By Jo Carnegie*

Animals who are suffering know they can find shelter at the Tree of Life For Animals charity (TOLFA). Nestled in a green oasis in the foothills of the Aravalli mountain range, Tree of Life For Animals charity was set up in 2005 by Rachel Wright, a veterinary nurse from the U.K. Since then TOLFA has helped over 1,70,000 sick & injured animals, spayed/neutered more than 22,000 dogs, vaccinated more than 28,000 dogs against rabies and received international recognition for its work.
A large part of TOLFA’s work is their rescue project, as well as rabies vaccinations and sterilisation programmes to keep the local dog population at a healthy number. TOLFA is open every day of the year and has a rescue ambulance on-call day and night, answering calls from the public about sick or injured animals.
An estimated 35 million street dogs live in India, many of whom have hard lives of pain, injury and abuse. India has the highest death rate from rabies in the world, with 97 percent of cases being caused by a dog bite. Without vaccinations, rabies is fatal and it causes the carrier horrendous suffering. TOLFA’s aim is to eventually make Rajasthan rabies-free. Every dog and cat that comes into TOLFA is sterilised and vaccinated. They have a small tag in their ear so local people know that they are safe and aren’t carrying rabies.
Education is at the heart of TOLFA’s mission. A lot of cruelty and abuse towards street dogs and cats is due to fear and ignorance. TOLFA runs education programmes in local schools to teach children about rabies prevention and animal welfare. TOLFA’s belief is that people and animals can live happily and harmoniously together and that animals contribute a huge amount to society. We have already seen the effect of TOLFA’s work in both the local and wider community: there are many caregivers who look out for the animals and have built positive relationships with them.
When TOLFA first started, it had one kennel and one basic operating theatre. Now it’s a busy and bustling hospital, with individual kennels for more than two hundred dogs and tranquil open areas for our ‘Golden Oldies’ senior dogs. There is also a quarantine block, a puppy house, a paralysed yard (road traffic accidents are very common) and a mange block.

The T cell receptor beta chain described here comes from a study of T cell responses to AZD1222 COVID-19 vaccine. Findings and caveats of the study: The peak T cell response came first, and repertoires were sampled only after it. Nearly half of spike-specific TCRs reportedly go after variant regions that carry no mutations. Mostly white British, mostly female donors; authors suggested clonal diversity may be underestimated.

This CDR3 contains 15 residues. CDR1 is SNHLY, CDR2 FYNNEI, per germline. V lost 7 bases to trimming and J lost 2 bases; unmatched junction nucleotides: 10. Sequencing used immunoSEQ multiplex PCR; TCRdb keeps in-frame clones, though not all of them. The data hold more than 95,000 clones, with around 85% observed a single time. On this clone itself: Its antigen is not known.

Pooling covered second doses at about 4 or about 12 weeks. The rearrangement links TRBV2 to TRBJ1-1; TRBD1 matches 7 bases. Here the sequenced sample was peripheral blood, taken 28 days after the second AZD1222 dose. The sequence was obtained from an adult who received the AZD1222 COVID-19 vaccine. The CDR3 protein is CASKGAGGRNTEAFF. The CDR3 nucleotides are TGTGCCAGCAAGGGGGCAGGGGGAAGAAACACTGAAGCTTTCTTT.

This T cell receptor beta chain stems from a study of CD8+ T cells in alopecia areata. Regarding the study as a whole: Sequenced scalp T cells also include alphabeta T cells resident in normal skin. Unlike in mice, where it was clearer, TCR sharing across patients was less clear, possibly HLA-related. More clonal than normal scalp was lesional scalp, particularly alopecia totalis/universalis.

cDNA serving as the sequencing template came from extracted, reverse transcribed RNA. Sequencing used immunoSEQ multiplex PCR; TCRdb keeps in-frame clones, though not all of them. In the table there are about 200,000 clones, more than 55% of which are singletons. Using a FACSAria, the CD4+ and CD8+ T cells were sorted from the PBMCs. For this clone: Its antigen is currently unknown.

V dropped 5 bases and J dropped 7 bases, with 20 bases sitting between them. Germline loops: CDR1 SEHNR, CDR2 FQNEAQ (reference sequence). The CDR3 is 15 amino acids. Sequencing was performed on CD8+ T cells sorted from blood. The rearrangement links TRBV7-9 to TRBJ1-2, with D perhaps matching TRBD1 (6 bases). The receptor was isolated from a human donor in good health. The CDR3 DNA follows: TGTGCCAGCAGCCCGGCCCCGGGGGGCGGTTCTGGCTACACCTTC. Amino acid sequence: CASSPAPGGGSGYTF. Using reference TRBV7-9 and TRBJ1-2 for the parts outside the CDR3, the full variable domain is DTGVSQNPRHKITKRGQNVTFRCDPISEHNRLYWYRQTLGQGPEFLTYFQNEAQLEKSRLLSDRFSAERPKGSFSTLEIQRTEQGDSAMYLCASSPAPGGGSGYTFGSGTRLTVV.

The organisation also has a pet/owner clinic where owners are asked for a donation towards the treatment of their animal. Pet ownership is on the rise in India but unfortunately there are an increasing number of breed dogs abandoned on the streets if they become sick or too expensive to care for. Street dogs have wonderful temperaments – they are strong, easy to look after and very affectionate and loving. TOLFA encourages the adoption of street dogs and it’s a very happy ending when a puppy is adopted by someone and becomes part of their family.
The animal shelter also has a cathouse for the sanctuary cats and earlier this year a successful crowdfunder was run to build an outside garden for them. Any dog or cat who is too vulnerable to go back out onto the streets ends up becoming a permanent shelter animal at TOLFA. Apart from our feline family, we have over sixty shelter dogs at TOLFA, who know they have their ‘fur-ever’ homes with us.
Kindness is at the heart of what TOLFA does and TOLFA’s philosophy is ‘Healing From The Heart’. Alongside the dedicated medical teams, rescue team, treatment, maintenance and office teams, we have an in-house nurturing team who are there to give love and care to the vulnerable animals.
TOLFA employs over 30 staff, including qualified Indian veterinarians and local people who would struggle to find permanent employment. We have fostered a real family culture at TOLFA, with several generations working for us now, and everyone is part of the same team (shelter animals included!)
During the recent monsoon season TOLFA suffered devastating floods, which left large parts of the hospital under water and our services at risk. TOLFA’s dedicated staff worked around the clock during this crisis and services are now back to normal, but it has been a very difficult time and the aftermath is still being felt.
TOLFA relies on funding and the generosity of supporters to keep its life-saving work going. We are always striving to improve our facilities and our next big project is to build a quarantine block specifically for puppies, so we can provide the highest possible level of care to puppies with infectious diseases.
Many wonderful animals pass through TOLFA’s gates – ones that have a short stay and those who end up staying for longer. Street dogs and cats are no different to our own domestic animals; it’s just the lottery of life if they end up on the street or in a loving home. We have seen amazing recoveries at TOLFA: just the smallest kindness to a cat or dog who had never known love or affection can make the biggest difference to them, and make them feel that they are worth something.


  • 6,392 animals treated through rescue project
  • 848 animals treated on the street
  • 1,07,492 individual treatments given to animals in rescue project
  • 9,801 emergency calls responded to
  • 1,917 street dogs sterilised
  • 827 dogs vaccinated against rabies

* Jo Carnegie is an ambassador for the Tree of Life For Animals charity in Rajasthan. For more information or to donate visit . You can also find the animal welfare organisation on Facebook and Instagram @tolfaindia and on Youtube @tolfacharity.